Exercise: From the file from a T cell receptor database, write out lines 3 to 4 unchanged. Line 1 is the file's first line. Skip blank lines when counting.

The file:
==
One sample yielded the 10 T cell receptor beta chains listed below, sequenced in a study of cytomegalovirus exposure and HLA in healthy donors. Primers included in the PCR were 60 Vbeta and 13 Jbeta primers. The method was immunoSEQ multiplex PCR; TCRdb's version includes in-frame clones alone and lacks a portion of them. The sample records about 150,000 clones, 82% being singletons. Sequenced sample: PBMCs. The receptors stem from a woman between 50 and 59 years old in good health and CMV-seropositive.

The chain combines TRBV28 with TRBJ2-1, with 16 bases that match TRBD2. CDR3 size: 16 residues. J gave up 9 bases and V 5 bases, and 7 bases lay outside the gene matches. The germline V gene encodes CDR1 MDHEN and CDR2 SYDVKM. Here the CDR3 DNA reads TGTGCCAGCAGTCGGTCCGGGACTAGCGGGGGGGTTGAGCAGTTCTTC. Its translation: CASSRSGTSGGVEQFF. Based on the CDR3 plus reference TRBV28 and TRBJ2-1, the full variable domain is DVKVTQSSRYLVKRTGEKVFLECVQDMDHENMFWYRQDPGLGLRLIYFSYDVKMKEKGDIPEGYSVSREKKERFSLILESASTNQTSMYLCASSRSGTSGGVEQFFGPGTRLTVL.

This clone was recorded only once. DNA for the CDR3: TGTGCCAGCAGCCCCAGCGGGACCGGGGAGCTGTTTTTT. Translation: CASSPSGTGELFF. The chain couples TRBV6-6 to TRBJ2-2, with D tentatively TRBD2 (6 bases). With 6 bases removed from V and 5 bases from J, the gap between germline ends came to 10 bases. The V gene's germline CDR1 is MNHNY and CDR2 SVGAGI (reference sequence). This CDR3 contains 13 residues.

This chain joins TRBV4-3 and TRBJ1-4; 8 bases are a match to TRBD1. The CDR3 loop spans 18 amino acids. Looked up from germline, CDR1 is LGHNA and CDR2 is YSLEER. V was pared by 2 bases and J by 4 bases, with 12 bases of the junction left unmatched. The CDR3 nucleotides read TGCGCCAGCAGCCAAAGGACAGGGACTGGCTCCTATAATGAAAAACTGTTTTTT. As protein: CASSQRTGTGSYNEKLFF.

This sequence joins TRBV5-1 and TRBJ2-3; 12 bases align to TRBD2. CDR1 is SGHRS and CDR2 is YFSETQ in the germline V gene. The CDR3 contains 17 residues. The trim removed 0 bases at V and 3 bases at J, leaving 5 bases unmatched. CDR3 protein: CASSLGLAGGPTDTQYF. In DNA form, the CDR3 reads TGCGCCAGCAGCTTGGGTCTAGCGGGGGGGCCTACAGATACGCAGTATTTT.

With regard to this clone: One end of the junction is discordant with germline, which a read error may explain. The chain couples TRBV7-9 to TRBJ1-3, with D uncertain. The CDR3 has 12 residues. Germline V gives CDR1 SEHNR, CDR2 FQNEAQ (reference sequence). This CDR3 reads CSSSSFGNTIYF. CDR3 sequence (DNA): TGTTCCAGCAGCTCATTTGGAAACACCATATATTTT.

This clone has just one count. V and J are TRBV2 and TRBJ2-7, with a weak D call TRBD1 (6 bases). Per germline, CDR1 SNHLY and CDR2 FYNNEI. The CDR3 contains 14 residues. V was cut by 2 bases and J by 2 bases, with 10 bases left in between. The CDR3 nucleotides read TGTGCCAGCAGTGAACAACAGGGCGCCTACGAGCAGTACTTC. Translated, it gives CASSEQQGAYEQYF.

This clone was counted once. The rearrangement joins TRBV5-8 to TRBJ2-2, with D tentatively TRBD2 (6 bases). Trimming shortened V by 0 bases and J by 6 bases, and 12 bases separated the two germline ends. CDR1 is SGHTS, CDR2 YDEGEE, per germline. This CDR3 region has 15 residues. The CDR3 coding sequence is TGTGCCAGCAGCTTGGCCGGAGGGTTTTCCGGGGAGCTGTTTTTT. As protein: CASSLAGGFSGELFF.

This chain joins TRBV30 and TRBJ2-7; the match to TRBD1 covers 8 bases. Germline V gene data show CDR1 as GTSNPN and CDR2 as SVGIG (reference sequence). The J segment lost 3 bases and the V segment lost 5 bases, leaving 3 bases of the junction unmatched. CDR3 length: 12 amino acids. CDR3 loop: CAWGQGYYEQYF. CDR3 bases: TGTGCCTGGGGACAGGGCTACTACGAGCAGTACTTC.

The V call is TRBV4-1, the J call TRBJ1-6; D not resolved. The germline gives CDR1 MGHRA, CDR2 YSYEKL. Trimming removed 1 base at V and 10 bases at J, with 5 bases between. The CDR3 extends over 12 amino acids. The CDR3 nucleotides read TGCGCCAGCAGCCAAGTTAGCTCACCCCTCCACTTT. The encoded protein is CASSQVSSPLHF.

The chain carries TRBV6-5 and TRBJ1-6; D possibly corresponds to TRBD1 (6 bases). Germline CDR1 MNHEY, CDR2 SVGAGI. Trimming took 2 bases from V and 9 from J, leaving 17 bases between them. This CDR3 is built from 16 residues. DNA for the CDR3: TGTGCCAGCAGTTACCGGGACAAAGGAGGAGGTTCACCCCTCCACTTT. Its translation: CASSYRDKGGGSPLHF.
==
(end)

This clone was recorded only once. DNA for the CDR3: TGTGCCAGCAGCCCCAGCGGGACCGGGGAGCTGTTTTTT. Translation: CASSPSGTGELFF. The chain couples TRBV6-6 to TRBJ2-2, with D tentatively TRBD2 (6 bases). With 6 bases removed from V and 5 bases from J, the gap between germline ends came to 10 bases. The V gene's germline CDR1 is MNHNY and CDR2 SVGAGI (reference sequence). This CDR3 contains 13 residues.

This chain joins TRBV4-3 and TRBJ1-4; 8 bases are a match to TRBD1. The CDR3 loop spans 18 amino acids. Looked up from germline, CDR1 is LGHNA and CDR2 is YSLEER. V was pared by 2 bases and J by 4 bases, with 12 bases of the junction left unmatched. The CDR3 nucleotides read TGCGCCAGCAGCCAAAGGACAGGGACTGGCTCCTATAATGAAAAACTGTTTTTT. As protein: CASSQRTGTGSYNEKLFF.